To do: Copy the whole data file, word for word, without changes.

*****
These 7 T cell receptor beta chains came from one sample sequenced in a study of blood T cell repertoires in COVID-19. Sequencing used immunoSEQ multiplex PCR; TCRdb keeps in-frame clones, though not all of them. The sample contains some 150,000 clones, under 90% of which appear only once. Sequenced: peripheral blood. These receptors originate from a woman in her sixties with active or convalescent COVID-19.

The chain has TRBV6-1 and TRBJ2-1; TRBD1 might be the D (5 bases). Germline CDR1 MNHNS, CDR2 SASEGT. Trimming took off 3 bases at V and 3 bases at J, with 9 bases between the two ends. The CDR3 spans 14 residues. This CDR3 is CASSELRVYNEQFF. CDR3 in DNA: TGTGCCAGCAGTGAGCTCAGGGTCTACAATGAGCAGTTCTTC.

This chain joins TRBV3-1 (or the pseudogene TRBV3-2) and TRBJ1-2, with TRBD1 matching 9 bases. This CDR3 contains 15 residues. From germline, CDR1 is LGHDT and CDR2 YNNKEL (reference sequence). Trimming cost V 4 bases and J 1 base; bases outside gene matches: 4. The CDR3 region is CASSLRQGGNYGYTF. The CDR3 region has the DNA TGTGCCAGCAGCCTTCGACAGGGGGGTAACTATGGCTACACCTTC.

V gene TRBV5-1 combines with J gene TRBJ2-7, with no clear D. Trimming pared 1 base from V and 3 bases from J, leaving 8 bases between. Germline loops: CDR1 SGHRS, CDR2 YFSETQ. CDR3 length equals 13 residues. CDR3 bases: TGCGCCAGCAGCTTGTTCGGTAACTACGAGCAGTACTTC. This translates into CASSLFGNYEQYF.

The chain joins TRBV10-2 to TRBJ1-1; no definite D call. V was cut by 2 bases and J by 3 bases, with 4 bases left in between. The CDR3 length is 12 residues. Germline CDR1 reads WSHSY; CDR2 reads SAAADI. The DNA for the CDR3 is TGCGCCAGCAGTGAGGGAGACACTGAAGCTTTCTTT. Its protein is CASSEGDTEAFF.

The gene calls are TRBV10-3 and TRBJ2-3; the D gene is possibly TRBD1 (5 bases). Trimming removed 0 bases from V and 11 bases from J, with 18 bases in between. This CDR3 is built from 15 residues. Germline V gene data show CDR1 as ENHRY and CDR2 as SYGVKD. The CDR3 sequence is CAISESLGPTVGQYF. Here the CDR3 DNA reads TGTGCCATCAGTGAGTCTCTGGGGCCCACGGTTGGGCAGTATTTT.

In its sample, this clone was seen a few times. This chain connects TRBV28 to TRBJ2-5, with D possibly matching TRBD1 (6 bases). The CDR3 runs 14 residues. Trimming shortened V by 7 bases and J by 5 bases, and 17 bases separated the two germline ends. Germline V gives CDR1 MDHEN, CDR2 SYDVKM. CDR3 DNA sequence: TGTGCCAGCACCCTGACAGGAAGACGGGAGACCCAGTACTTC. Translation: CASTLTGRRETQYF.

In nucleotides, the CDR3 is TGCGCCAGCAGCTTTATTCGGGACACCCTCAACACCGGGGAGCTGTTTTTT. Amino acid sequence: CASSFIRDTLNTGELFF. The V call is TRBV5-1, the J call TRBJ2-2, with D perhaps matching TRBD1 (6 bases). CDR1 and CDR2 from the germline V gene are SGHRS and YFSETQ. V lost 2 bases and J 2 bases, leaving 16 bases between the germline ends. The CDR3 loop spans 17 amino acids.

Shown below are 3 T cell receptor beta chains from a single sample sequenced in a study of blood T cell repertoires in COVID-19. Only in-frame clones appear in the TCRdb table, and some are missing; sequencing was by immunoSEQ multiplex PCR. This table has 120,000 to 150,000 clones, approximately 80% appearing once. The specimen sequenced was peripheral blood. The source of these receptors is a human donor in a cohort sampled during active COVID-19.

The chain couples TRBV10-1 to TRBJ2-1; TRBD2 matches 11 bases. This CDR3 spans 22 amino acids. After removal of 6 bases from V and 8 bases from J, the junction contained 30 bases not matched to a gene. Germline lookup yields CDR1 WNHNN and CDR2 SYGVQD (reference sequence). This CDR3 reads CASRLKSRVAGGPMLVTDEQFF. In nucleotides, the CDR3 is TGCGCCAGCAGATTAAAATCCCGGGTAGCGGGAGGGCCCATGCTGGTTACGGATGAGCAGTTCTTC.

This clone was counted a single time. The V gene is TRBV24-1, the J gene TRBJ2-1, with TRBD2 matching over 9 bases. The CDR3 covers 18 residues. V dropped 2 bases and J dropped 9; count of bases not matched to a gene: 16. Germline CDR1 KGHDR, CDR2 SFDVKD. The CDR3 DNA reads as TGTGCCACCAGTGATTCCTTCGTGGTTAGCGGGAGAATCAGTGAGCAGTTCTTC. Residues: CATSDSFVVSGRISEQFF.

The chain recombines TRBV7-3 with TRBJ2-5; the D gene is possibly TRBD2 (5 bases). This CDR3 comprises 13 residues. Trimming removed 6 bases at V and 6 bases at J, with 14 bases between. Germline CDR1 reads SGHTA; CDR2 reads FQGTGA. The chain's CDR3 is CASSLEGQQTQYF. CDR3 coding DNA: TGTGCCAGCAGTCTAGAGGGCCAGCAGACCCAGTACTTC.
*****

These 7 T cell receptor beta chains came from one sample sequenced in a study of blood T cell repertoires in COVID-19. Sequencing used immunoSEQ multiplex PCR; TCRdb keeps in-frame clones, though not all of them. The sample contains some 150,000 clones, under 90% of which appear only once. Sequenced: peripheral blood. These receptors originate from a woman in her sixties with active or convalescent COVID-19.

The chain has TRBV6-1 and TRBJ2-1; TRBD1 might be the D (5 bases). Germline CDR1 MNHNS, CDR2 SASEGT. Trimming took off 3 bases at V and 3 bases at J, with 9 bases between the two ends. The CDR3 spans 14 residues. This CDR3 is CASSELRVYNEQFF. CDR3 in DNA: TGTGCCAGCAGTGAGCTCAGGGTCTACAATGAGCAGTTCTTC.

This chain joins TRBV3-1 (or the pseudogene TRBV3-2) and TRBJ1-2, with TRBD1 matching 9 bases. This CDR3 contains 15 residues. From germline, CDR1 is LGHDT and CDR2 YNNKEL (reference sequence). Trimming cost V 4 bases and J 1 base; bases outside gene matches: 4. The CDR3 region is CASSLRQGGNYGYTF. The CDR3 region has the DNA TGTGCCAGCAGCCTTCGACAGGGGGGTAACTATGGCTACACCTTC.

V gene TRBV5-1 combines with J gene TRBJ2-7, with no clear D. Trimming pared 1 base from V and 3 bases from J, leaving 8 bases between. Germline loops: CDR1 SGHRS, CDR2 YFSETQ. CDR3 length equals 13 residues. CDR3 bases: TGCGCCAGCAGCTTGTTCGGTAACTACGAGCAGTACTTC. This translates into CASSLFGNYEQYF.

The chain joins TRBV10-2 to TRBJ1-1; no definite D call. V was cut by 2 bases and J by 3 bases, with 4 bases left in between. The CDR3 length is 12 residues. Germline CDR1 reads WSHSY; CDR2 reads SAAADI. The DNA for the CDR3 is TGCGCCAGCAGTGAGGGAGACACTGAAGCTTTCTTT. Its protein is CASSEGDTEAFF.

The gene calls are TRBV10-3 and TRBJ2-3; the D gene is possibly TRBD1 (5 bases). Trimming removed 0 bases from V and 11 bases from J, with 18 bases in between. This CDR3 is built from 15 residues. Germline V gene data show CDR1 as ENHRY and CDR2 as SYGVKD. The CDR3 sequence is CAISESLGPTVGQYF. Here the CDR3 DNA reads TGTGCCATCAGTGAGTCTCTGGGGCCCACGGTTGGGCAGTATTTT.

In its sample, this clone was seen a few times. This chain connects TRBV28 to TRBJ2-5, with D possibly matching TRBD1 (6 bases). The CDR3 runs 14 residues. Trimming shortened V by 7 bases and J by 5 bases, and 17 bases separated the two germline ends. Germline V gives CDR1 MDHEN, CDR2 SYDVKM. CDR3 DNA sequence: TGTGCCAGCACCCTGACAGGAAGACGGGAGACCCAGTACTTC. Translation: CASTLTGRRETQYF.

In nucleotides, the CDR3 is TGCGCCAGCAGCTTTATTCGGGACACCCTCAACACCGGGGAGCTGTTTTTT. Amino acid sequence: CASSFIRDTLNTGELFF. The V call is TRBV5-1, the J call TRBJ2-2, with D perhaps matching TRBD1 (6 bases). CDR1 and CDR2 from the germline V gene are SGHRS and YFSETQ. V lost 2 bases and J 2 bases, leaving 16 bases between the germline ends. The CDR3 loop spans 17 amino acids.

Shown below are 3 T cell receptor beta chains from a single sample sequenced in a study of blood T cell repertoires in COVID-19. Only in-frame clones appear in the TCRdb table, and some are missing; sequencing was by immunoSEQ multiplex PCR. This table has 120,000 to 150,000 clones, approximately 80% appearing once. The specimen sequenced was peripheral blood. The source of these receptors is a human donor in a cohort sampled during active COVID-19.

The chain couples TRBV10-1 to TRBJ2-1; TRBD2 matches 11 bases. This CDR3 spans 22 amino acids. After removal of 6 bases from V and 8 bases from J, the junction contained 30 bases not matched to a gene. Germline lookup yields CDR1 WNHNN and CDR2 SYGVQD (reference sequence). This CDR3 reads CASRLKSRVAGGPMLVTDEQFF. In nucleotides, the CDR3 is TGCGCCAGCAGATTAAAATCCCGGGTAGCGGGAGGGCCCATGCTGGTTACGGATGAGCAGTTCTTC.

This clone was counted a single time. The V gene is TRBV24-1, the J gene TRBJ2-1, with TRBD2 matching over 9 bases. The CDR3 covers 18 residues. V dropped 2 bases and J dropped 9; count of bases not matched to a gene: 16. Germline CDR1 KGHDR, CDR2 SFDVKD. The CDR3 DNA reads as TGTGCCACCAGTGATTCCTTCGTGGTTAGCGGGAGAATCAGTGAGCAGTTCTTC. Residues: CATSDSFVVSGRISEQFF.

The chain recombines TRBV7-3 with TRBJ2-5; the D gene is possibly TRBD2 (5 bases). This CDR3 comprises 13 residues. Trimming removed 6 bases at V and 6 bases at J, with 14 bases between. Germline CDR1 reads SGHTA; CDR2 reads FQGTGA. The chain's CDR3 is CASSLEGQQTQYF. CDR3 coding DNA: TGTGCCAGCAGTCTAGAGGGCCAGCAGACCCAGTACTTC.